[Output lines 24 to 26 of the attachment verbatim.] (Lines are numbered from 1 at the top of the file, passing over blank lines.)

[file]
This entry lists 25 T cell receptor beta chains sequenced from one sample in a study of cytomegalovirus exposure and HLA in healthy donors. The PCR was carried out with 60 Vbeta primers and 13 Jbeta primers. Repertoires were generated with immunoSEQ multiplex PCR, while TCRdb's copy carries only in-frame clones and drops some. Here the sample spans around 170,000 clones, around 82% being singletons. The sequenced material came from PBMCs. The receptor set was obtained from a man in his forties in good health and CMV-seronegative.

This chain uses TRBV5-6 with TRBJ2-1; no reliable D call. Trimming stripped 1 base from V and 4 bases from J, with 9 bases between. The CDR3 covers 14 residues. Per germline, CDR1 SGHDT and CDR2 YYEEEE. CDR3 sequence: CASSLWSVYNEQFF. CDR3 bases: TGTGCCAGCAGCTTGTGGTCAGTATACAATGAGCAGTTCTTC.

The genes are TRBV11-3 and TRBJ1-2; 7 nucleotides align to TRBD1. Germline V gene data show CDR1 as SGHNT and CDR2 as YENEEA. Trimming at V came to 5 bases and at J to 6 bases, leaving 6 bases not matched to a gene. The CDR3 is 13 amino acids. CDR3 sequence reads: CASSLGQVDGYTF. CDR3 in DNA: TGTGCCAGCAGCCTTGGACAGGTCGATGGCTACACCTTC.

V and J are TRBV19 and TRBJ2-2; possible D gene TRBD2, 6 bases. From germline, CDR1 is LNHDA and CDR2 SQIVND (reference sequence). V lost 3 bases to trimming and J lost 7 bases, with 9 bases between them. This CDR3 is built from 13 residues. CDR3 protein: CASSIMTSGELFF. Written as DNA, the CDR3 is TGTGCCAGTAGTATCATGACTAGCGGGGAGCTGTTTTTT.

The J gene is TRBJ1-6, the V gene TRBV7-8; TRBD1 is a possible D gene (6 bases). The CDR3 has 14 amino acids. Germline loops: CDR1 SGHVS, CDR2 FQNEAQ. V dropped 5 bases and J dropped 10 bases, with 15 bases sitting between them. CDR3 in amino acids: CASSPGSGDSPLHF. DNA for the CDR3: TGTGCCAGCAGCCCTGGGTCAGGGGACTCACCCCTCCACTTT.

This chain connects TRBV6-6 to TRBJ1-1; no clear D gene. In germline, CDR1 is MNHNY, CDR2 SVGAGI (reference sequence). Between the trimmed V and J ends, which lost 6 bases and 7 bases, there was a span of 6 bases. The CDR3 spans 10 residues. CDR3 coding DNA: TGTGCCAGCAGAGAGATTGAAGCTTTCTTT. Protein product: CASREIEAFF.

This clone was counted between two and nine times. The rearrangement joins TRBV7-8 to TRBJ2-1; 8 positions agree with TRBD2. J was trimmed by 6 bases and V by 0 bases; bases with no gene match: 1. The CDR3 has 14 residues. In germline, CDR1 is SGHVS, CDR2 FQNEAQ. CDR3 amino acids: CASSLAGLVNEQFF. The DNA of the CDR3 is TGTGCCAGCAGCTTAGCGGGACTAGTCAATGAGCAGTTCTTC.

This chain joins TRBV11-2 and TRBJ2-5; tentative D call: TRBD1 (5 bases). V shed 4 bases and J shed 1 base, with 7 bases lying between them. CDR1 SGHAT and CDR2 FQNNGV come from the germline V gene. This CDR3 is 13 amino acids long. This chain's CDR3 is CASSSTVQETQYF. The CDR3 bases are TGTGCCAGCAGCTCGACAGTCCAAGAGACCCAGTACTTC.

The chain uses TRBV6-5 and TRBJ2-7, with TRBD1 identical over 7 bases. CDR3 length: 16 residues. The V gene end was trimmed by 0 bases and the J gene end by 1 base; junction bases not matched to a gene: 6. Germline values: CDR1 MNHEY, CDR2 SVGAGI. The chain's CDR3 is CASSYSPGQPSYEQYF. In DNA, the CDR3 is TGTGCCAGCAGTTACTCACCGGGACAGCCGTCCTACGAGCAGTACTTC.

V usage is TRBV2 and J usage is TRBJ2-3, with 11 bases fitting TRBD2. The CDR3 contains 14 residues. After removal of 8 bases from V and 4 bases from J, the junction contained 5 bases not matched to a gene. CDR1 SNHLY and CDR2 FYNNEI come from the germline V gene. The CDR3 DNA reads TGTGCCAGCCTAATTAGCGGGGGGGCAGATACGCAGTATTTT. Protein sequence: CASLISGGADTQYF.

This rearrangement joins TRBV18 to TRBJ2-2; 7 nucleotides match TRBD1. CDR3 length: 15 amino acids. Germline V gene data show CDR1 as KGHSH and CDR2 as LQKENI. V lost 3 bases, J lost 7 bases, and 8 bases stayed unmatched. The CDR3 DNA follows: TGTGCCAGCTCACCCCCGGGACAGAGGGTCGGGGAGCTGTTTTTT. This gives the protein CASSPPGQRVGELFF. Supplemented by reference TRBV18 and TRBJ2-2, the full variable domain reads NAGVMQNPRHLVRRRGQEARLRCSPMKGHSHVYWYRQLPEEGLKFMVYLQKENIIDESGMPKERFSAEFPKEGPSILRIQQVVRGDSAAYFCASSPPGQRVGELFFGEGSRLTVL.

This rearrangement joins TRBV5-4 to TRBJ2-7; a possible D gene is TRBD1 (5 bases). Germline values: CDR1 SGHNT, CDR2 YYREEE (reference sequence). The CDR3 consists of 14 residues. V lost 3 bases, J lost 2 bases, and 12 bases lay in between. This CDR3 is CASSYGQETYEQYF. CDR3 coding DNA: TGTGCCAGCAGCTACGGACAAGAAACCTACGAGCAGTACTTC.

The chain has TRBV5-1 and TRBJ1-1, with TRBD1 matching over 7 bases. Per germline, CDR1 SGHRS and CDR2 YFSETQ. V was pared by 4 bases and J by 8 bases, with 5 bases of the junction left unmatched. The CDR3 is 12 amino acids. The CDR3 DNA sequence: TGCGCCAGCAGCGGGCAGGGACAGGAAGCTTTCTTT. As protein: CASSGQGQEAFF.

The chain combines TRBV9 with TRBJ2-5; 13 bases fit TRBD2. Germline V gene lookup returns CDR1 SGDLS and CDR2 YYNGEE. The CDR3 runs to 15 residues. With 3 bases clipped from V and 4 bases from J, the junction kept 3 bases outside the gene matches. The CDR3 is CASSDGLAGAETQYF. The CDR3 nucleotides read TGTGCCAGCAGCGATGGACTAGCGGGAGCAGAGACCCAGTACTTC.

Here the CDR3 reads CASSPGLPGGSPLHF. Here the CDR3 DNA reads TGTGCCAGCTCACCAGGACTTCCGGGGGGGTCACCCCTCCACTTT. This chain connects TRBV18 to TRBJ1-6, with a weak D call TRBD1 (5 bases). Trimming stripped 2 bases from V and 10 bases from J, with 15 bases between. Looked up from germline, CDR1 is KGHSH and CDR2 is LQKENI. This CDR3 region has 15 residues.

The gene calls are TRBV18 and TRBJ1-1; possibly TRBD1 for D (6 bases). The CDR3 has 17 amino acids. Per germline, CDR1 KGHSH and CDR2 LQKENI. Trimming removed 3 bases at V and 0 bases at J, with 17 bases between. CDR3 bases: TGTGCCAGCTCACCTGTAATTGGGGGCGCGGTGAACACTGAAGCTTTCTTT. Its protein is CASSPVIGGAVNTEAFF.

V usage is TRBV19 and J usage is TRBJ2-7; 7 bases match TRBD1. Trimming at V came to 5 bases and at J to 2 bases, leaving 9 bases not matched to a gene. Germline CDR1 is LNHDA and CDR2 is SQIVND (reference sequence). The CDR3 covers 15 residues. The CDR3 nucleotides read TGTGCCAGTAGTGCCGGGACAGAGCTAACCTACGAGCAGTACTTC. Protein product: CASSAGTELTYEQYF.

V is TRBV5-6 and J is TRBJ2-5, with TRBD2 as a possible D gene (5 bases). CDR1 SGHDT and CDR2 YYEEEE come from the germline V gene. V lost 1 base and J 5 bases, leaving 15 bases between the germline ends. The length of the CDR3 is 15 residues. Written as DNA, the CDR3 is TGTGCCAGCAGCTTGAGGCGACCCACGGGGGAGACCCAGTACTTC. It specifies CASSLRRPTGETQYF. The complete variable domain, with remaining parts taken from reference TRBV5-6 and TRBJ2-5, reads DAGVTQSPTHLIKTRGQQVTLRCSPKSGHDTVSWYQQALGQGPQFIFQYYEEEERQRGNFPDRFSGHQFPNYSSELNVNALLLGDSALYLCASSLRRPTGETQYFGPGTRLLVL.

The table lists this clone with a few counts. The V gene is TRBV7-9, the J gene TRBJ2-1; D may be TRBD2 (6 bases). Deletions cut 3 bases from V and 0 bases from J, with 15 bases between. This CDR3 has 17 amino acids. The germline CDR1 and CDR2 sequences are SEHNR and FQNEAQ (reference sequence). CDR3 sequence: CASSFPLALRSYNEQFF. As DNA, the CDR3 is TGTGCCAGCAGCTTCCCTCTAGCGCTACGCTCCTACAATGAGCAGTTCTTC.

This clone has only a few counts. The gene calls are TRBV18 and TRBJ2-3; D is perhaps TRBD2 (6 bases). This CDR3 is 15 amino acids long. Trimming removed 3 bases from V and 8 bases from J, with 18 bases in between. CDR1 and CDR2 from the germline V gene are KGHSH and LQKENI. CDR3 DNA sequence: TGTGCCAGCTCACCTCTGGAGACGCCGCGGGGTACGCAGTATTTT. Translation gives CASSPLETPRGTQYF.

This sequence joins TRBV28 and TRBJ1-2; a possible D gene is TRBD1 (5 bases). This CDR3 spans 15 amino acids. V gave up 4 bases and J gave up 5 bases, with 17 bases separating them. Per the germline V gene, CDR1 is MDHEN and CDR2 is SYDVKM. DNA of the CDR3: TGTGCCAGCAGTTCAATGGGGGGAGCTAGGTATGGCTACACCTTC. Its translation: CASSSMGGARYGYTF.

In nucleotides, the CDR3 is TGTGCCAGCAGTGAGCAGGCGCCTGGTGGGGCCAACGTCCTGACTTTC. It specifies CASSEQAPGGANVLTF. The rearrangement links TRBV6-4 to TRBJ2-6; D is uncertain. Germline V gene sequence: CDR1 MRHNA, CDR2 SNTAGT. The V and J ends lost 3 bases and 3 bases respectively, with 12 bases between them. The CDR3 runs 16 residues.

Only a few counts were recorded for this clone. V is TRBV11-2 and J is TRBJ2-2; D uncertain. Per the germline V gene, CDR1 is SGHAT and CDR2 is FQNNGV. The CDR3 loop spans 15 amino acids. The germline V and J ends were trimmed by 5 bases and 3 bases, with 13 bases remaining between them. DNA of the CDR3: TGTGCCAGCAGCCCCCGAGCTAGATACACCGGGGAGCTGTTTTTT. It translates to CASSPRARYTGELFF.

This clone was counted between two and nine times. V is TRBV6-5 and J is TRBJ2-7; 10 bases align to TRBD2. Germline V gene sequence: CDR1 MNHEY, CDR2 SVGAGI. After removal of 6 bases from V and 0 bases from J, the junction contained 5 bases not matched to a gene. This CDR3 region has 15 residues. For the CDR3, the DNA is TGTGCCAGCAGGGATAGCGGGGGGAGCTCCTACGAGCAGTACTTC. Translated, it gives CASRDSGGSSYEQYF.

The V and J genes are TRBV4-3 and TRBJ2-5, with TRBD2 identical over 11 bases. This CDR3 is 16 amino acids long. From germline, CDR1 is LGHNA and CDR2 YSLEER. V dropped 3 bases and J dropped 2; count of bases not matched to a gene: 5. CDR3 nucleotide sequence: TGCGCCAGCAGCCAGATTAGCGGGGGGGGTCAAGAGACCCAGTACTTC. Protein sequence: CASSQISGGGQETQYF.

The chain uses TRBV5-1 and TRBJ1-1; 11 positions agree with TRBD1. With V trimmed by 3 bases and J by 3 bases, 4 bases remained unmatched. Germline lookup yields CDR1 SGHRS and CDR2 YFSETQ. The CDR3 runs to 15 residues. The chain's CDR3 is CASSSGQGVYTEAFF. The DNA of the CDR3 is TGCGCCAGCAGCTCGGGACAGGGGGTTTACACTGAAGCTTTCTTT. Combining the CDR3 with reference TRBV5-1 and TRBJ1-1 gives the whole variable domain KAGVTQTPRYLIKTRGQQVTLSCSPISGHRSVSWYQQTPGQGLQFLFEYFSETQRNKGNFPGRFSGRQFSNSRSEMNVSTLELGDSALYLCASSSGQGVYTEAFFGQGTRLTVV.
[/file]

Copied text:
This clone was counted between two and nine times. V is TRBV6-5 and J is TRBJ2-7; 10 bases align to TRBD2. Germline V gene sequence: CDR1 MNHEY, CDR2 SVGAGI. After removal of 6 bases from V and 0 bases from J, the junction contained 5 bases not matched to a gene. This CDR3 region has 15 residues. For the CDR3, the DNA is TGTGCCAGCAGGGATAGCGGGGGGAGCTCCTACGAGCAGTACTTC. Translated, it gives CASRDSGGSSYEQYF.

The V and J genes are TRBV4-3 and TRBJ2-5, with TRBD2 identical over 11 bases. This CDR3 is 16 amino acids long. From germline, CDR1 is LGHNA and CDR2 YSLEER. V dropped 3 bases and J dropped 2; count of bases not matched to a gene: 5. CDR3 nucleotide sequence: TGCGCCAGCAGCCAGATTAGCGGGGGGGGTCAAGAGACCCAGTACTTC. Protein sequence: CASSQISGGGQETQYF.

The chain uses TRBV5-1 and TRBJ1-1; 11 positions agree with TRBD1. With V trimmed by 3 bases and J by 3 bases, 4 bases remained unmatched. Germline lookup yields CDR1 SGHRS and CDR2 YFSETQ. The CDR3 runs to 15 residues. The chain's CDR3 is CASSSGQGVYTEAFF. The DNA of the CDR3 is TGCGCCAGCAGCTCGGGACAGGGGGTTTACACTGAAGCTTTCTTT. Combining the CDR3 with reference TRBV5-1 and TRBJ1-1 gives the whole variable domain KAGVTQTPRYLIKTRGQQVTLSCSPISGHRSVSWYQQTPGQGLQFLFEYFSETQRNKGNFPGRFSGRQFSNSRSEMNVSTLELGDSALYLCASSSGQGVYTEAFFGQGTRLTVV.